Rabbit antibody to human cervical mucus was used in the immuno-electrophoretic analysis of cervical mucus, seminal plasma and blood serum. Eleven antigens were found in cervical mucus, but no more than nine in any one sample. One post-coital sample of cervical mucus in the pool used to produce the antiserum contained an antigen, thought to be prostatic acid phosphatase, derived from the semen contamination. Three antigens appeared specific for cervical mucus, being absent from seminal plasma and serum. Another two antigens were shared with seminal plasma and serum, two were shared with seminal plasma only, and a further two were shared with serum only.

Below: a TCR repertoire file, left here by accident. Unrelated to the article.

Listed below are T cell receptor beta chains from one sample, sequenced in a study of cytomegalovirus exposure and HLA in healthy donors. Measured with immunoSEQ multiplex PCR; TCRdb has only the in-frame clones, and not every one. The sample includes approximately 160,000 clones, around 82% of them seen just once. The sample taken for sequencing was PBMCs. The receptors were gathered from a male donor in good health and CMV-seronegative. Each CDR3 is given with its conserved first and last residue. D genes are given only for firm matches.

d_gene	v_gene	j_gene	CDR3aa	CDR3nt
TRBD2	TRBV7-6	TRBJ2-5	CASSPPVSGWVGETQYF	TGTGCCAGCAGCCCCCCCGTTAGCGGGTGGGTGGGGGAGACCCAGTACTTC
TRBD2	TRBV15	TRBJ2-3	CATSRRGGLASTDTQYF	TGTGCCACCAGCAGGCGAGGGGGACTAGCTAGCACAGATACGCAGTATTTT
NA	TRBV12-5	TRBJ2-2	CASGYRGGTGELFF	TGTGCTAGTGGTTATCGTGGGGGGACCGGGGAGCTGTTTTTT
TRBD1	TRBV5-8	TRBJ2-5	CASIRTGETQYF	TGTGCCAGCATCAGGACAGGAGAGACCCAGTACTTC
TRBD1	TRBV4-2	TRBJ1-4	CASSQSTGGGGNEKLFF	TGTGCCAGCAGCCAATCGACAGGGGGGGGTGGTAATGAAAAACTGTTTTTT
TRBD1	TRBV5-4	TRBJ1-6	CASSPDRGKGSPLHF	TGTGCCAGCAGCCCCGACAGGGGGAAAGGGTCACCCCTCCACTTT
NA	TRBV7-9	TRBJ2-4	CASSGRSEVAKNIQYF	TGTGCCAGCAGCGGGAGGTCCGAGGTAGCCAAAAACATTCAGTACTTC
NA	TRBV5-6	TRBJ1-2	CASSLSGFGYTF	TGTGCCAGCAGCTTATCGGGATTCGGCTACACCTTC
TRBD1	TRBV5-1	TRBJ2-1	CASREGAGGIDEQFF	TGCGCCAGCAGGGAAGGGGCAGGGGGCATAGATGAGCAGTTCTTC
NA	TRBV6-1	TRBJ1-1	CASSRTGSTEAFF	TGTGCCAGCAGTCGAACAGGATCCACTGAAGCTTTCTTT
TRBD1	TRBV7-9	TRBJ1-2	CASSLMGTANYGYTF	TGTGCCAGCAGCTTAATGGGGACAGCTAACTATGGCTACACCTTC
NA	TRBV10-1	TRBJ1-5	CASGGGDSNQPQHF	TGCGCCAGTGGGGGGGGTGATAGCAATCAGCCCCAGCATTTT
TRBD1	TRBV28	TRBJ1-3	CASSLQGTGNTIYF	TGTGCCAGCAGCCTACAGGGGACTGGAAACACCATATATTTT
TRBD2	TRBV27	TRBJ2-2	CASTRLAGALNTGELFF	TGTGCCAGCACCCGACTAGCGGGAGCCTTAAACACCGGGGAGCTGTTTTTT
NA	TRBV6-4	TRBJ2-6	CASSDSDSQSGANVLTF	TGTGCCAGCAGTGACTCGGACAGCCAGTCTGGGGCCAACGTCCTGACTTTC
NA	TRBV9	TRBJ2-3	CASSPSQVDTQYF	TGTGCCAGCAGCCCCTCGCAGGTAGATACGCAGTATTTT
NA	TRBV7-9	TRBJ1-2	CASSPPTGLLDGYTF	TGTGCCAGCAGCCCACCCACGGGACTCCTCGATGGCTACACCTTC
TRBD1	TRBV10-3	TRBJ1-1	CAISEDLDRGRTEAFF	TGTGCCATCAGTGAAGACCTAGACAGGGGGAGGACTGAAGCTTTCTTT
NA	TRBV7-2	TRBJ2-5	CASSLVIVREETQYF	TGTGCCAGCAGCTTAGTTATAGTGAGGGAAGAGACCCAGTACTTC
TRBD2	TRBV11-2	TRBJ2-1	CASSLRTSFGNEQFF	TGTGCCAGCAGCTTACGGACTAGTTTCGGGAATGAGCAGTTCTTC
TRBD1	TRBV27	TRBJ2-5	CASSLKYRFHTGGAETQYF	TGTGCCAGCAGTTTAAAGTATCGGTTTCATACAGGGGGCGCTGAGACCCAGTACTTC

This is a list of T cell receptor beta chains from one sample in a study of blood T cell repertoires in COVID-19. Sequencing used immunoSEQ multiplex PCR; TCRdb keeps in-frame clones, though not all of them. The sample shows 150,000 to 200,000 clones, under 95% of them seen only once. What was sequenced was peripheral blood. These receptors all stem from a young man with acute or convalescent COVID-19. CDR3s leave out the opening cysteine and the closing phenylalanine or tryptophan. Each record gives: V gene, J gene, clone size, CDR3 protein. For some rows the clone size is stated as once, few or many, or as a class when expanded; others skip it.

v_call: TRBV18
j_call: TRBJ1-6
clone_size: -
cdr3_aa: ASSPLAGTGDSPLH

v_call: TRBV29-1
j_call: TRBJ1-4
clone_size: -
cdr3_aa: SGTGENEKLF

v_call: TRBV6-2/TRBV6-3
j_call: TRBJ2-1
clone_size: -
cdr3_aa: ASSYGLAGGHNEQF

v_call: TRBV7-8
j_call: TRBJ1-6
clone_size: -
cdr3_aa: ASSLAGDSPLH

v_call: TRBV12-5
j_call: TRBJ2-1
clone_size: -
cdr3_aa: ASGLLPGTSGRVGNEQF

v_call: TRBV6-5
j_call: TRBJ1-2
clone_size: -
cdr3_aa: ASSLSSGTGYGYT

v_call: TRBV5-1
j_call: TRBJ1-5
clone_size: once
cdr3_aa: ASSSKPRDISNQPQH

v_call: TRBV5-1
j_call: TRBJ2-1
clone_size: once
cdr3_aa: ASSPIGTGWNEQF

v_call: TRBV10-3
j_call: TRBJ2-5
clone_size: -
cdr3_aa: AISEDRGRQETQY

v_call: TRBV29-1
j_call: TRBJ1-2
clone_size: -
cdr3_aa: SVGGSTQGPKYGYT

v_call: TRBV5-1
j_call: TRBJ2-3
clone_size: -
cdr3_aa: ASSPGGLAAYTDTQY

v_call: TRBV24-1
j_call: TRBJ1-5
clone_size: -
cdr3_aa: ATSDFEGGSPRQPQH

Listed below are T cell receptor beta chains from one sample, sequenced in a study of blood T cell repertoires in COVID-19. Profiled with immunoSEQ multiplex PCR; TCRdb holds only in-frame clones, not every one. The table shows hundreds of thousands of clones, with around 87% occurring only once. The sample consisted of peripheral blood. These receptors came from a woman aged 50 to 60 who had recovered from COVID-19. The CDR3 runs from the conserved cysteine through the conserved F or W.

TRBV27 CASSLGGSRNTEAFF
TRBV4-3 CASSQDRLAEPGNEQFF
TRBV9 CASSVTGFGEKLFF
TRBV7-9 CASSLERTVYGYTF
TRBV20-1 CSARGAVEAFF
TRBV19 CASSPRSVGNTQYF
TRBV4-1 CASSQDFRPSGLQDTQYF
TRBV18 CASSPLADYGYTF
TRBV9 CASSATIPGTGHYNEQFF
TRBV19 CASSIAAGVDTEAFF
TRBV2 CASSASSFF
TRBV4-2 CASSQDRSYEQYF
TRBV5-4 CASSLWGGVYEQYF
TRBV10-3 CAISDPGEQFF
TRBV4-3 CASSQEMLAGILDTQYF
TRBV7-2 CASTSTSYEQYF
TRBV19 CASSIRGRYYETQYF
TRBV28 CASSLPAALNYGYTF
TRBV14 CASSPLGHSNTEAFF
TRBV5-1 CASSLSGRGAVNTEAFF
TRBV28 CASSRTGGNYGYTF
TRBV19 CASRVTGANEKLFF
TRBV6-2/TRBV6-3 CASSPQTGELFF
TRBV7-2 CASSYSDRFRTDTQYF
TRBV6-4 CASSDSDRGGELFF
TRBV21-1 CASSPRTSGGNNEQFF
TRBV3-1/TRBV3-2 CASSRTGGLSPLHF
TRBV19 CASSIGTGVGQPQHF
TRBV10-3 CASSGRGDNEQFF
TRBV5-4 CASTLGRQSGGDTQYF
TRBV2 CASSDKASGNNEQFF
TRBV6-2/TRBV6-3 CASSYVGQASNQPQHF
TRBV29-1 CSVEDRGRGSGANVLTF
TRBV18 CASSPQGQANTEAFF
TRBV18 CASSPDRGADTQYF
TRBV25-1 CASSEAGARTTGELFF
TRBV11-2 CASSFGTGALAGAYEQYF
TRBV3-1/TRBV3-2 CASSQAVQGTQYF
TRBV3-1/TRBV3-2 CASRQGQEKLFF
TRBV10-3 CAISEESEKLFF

Two of the cervical mucus antigens were identified as immuno-globulin-G and albumin, and another two were believed to be transferrin and α-1 antitrypsin.